“Whether or not Russia turns off the taps completely will be a political decision and the length of any cut-off would depend on the size of offsetting oil revenues,” Peach wrote. European leaders have accused Russia of using its massive energy resources as a weapon, an allegation the Kremlin denies. But continuing problems with a key pipeline have slashed deliveries and sent prices soaring.
Citigroup to Wind Down Russia Consumer Unit (2 p.m.)
Citigroup Inc. will wind down its consumer and commercial banking operations in Russia after President Vladimir Putin’s invasion of Ukraine complicated the sale of the business.
The company will incur $170 million in costs tied to the wind-down, mostly tied to restructuring expenses and vendor termination fees, according to a statement Thursday. Citigroup will continue to try to sell certain consumer-banking portfolios in the region.
Russia Says Train Hit by Missile Was Military (12:10 p.m.)
Russia’s Defense Ministry said the train that it hit in Chaplyne — Chaplyno in Russian — was a military target. An Iskander missile strike on a military train at the Chaplyno station destroyed over 200 Ukrainian reserve troops and 10 pieces of military equipment, Interfax cited the ministry as saying. No reference was made to civilians.
Russia has previously described strikes in which civilians died as attacks on military targets. Among them was a strike on the central Ukrainian city of Vinnytsia in July in which more than 20 people died, including children.
Frontex Details Ukrainian Entries to EU Since February (12 noon)
In a tweet, the European Border and Coastguard Agency known as Frontex said that there had been a total of 9.5 million entries to the EU by people from Ukraine and Moldova since February.
UK Raises Concerns Over Ukraine Nuclear Plant (10:30 a.m.)
The UK Ministry of Defence raised concerns over the Russian-occupied Zaporizhzhia atomic plant in its latest defense intelligence briefing, warning of the risks to operations from “disruption to the reactors’ cooling systems, damage to its back-up power supply, or errors by workers operating under pressure.”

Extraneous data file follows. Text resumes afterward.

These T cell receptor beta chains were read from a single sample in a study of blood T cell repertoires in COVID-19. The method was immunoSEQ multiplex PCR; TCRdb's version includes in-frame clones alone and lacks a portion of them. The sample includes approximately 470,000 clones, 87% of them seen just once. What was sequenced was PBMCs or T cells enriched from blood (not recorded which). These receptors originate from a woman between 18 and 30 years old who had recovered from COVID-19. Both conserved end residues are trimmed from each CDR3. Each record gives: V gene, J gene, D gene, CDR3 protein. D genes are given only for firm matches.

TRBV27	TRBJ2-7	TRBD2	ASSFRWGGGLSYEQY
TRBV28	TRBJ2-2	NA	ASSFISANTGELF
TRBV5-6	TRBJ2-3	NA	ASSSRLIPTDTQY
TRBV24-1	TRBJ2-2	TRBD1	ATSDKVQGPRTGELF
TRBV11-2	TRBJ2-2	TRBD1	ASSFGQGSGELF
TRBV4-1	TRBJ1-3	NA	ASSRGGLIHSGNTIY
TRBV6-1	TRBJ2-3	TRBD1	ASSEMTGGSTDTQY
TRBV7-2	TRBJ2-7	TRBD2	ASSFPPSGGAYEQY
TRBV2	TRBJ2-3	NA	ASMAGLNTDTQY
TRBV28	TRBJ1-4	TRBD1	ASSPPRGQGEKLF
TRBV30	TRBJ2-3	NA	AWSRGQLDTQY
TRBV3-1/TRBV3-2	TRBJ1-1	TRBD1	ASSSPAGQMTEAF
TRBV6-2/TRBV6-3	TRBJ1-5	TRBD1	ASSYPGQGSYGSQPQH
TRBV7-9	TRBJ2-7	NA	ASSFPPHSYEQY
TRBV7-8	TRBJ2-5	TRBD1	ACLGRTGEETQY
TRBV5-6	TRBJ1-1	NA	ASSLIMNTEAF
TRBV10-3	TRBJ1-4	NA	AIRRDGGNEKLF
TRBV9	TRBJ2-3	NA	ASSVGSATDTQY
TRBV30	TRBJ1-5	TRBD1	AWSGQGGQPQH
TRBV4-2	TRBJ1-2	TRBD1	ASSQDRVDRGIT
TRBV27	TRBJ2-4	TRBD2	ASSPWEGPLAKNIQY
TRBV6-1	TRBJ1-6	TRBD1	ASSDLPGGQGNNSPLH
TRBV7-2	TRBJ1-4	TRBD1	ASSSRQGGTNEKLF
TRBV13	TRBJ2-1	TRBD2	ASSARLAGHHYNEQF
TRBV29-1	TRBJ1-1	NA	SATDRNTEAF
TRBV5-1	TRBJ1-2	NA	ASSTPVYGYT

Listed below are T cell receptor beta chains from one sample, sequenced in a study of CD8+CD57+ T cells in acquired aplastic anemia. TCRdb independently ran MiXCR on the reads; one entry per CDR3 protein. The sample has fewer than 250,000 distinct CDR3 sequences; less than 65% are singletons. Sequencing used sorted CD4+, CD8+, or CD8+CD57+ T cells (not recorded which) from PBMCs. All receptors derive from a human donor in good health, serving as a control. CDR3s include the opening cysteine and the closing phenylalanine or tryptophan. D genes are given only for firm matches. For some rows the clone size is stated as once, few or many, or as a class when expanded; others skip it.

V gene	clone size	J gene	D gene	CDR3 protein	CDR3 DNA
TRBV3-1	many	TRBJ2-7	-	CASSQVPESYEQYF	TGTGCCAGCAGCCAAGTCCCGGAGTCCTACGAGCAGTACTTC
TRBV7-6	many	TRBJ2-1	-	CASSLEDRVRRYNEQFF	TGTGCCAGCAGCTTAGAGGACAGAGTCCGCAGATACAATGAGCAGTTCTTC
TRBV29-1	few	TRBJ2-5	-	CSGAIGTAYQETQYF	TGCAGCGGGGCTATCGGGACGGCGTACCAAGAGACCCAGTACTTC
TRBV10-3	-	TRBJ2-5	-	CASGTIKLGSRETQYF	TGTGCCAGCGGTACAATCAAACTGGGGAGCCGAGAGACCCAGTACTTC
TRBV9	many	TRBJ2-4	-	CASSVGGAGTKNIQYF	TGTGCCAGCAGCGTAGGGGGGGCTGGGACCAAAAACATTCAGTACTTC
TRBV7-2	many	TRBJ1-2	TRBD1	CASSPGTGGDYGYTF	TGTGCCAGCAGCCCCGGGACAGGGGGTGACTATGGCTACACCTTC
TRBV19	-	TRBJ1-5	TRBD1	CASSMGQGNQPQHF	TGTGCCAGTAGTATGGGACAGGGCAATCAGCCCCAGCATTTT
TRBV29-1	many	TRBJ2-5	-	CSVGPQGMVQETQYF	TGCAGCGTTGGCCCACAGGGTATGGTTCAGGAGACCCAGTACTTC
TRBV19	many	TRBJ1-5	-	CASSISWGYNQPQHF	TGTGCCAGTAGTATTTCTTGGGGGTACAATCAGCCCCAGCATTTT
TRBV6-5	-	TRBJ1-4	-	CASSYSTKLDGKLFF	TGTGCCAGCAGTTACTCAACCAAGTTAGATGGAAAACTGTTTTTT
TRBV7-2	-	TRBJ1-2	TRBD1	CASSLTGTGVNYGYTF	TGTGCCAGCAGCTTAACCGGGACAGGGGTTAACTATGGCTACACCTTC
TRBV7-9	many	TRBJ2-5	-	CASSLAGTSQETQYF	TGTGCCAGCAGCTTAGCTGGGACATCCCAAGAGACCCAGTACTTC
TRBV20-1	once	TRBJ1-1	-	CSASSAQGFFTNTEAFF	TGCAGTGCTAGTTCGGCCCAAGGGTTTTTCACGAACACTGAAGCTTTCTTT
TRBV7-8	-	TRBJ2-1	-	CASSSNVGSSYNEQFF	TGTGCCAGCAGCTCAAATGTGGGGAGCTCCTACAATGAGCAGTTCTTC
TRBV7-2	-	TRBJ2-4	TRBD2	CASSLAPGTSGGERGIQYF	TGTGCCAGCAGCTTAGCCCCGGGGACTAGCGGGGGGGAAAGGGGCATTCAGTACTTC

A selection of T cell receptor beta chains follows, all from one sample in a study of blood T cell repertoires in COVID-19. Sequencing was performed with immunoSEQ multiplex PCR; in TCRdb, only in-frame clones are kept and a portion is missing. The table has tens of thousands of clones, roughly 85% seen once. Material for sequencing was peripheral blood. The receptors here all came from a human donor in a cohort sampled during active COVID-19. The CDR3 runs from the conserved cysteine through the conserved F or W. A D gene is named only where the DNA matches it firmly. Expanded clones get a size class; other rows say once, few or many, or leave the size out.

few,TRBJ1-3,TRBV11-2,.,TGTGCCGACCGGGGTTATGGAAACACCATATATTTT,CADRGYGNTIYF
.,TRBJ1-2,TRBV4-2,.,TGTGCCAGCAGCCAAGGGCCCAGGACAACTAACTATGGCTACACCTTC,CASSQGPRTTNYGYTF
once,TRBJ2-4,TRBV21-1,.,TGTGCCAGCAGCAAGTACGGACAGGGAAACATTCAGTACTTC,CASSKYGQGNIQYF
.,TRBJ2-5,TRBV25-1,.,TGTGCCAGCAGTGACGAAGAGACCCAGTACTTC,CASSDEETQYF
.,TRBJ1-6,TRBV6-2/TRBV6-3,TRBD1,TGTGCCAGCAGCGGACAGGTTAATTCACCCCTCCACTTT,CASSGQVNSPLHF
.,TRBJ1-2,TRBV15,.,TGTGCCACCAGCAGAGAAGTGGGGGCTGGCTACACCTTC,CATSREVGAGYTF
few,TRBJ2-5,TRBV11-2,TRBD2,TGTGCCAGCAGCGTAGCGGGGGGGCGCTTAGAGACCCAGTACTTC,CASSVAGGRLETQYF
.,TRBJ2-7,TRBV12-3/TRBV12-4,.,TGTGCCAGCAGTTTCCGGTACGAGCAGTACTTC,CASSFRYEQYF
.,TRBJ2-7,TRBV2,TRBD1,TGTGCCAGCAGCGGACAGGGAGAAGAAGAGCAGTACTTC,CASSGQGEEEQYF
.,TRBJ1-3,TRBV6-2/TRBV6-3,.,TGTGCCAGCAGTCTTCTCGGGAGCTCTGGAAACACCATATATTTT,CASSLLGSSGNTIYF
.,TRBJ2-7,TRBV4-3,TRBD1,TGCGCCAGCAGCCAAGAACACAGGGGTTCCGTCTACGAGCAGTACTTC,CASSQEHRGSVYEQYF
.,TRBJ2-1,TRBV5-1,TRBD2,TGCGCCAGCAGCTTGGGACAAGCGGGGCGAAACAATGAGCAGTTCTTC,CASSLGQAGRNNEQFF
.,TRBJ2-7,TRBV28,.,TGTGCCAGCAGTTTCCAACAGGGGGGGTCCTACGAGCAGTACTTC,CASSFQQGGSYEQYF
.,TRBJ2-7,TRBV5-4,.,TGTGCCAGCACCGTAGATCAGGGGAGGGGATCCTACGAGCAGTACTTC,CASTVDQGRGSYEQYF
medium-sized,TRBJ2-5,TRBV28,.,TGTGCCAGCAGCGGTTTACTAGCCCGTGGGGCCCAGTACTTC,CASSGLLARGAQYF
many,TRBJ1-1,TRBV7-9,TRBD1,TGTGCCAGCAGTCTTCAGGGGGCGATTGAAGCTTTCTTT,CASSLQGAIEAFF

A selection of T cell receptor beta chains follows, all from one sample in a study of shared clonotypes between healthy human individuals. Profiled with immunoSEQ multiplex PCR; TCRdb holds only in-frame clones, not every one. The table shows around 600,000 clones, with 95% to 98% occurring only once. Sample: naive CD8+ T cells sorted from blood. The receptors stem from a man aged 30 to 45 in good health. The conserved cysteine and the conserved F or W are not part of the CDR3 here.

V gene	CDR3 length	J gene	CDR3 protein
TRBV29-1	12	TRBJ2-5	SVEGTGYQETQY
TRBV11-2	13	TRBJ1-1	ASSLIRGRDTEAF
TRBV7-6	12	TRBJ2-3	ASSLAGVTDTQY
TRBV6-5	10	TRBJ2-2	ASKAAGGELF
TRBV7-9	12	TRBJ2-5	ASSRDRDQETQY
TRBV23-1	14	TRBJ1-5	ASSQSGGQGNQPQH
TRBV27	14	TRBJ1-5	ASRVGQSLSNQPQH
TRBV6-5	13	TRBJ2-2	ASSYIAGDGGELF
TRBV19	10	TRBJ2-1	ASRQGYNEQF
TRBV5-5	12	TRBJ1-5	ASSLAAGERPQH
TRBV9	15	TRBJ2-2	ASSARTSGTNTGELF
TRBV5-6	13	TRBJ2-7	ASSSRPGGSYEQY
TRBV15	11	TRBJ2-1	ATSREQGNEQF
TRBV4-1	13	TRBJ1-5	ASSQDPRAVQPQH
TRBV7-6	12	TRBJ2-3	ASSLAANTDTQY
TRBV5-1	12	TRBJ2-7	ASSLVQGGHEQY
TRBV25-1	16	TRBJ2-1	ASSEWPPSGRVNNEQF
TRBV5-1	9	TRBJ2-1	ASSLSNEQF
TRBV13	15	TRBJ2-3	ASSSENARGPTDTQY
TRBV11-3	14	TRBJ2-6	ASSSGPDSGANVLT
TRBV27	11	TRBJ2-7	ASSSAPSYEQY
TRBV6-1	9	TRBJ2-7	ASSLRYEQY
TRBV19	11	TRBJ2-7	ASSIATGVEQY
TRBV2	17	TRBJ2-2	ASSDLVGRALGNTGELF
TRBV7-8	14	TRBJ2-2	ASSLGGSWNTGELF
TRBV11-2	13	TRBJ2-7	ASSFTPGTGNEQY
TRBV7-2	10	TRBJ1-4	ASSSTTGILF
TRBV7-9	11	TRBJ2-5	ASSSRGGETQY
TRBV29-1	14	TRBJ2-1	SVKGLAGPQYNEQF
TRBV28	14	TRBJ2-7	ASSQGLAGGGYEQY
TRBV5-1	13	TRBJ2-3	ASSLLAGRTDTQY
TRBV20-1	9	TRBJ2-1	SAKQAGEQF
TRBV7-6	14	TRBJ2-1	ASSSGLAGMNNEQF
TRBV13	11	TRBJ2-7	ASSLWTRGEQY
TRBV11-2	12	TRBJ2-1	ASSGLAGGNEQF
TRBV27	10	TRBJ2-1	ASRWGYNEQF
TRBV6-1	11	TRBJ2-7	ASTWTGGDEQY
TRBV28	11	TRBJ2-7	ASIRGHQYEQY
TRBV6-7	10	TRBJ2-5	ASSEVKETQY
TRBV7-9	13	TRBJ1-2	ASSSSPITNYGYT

The plant, which was seized by Russian forces in early March, was the subject of talks in Istanbul on Wednesday between Rosatom CEO Alexey Likhachev and International Atomic Energy Agency General Secretary Rafael Mariano Grossi. The IAEA is preparing a visit to the plant.
Read this exclusive story on how nuclear inspectors will be given wider powers than initially sought to investigate attacks against the plant.
Estonia Ups Pressure on Russian Visas (9:50 a.m.)
Estonian Prime Minister Kaja Kallas refocused attention on the issue of Russian tourists traveling to the European Union, highlighting “the burden and gravity of the situation” in a tweet.
Fellow Baltic leader Gitanas Nauseda, the president of Lithuania, said Wednesday that he supports a proposal to ban visas for Russian tourists, saying the war in Ukraine is supported by the Russian people at large. German Chancellor Olaf Scholz is among those to reject such a ban. Should the EU fail to achieve a united response on a ban, a regional solution could be devised that would include the Baltic states and other countries geographically closer to Russia, Nauseda said.
Japanese Firms Stay in Russia LNG Project (9:45 a.m.)
Japanese trading houses will stay in a key Russian LNG export project, highlighting how the Asian nation is prioritizing its energy security despite rising tensions over the war in Ukraine.
Both Mitsubishi Corp. and Mitsui & Co. said Thursday they’ve decided to remain in the Sakhalin-2 liquefied natural gas project after Moscow moved to tighten control over the facility under a new Russian operator. The companies will formally ask the Russian government for permission to acquire stakes in the operator, Chief Cabinet Secretary Hirokazu Matsuno said separately in a press briefing.
Death Toll From Railway Attack Rises (8:15 a.m.)
The death toll after the attack in Chaplyne rose to 25, including two children, deputy head of presidential staff Kyrylo Tymoshenko said on Telegram. Thirty-one people were wounded.
Overnight, US Secretary of State Antony Blinken said the Russian missile attack on a Ukrainian train station “fits a pattern of atrocities.” Charles Michel, the president of the European Council, expressed horror over the attack and tweeted that “war crimes will not remain unpunished.”
Russia says it only hits military targets, and Defense Minister Sergei Shoigu said that Kremlin forces deliberately slowed their offensive to limit civilian casualties.
Kremlin Puts Off Annexation Votes, Vedomosti Says (8 a.m.)
The Kremlin will most likely delay votes on joining Russia in Ukrainian territories that it has occupied, aiming to wait for more progress on the battlefield, the Vedomosti newspaper reported, citing sources it didn’t name.
Moscow had hoped to conduct the “referendums” as early as Sept. 11, when regular regional elections are scheduled in Russia. They would have covered the Donetsk, Luhansk, Kherson and Zaporizhzhia regions. But since its troops don’t control all that territory, especially Donetsk, which Putin has publicly declared as a goal for his invasion, the Kremlin has decided to wait, Vedomosti said.
Though the votes are seen as illegal and wouldn’t be recognized internationally, the Kremlin regards them as a way to symbolically cement its control and signal that it wouldn’t give up the territory in any peace talks. Ukraine and its allies have said that’s unacceptable.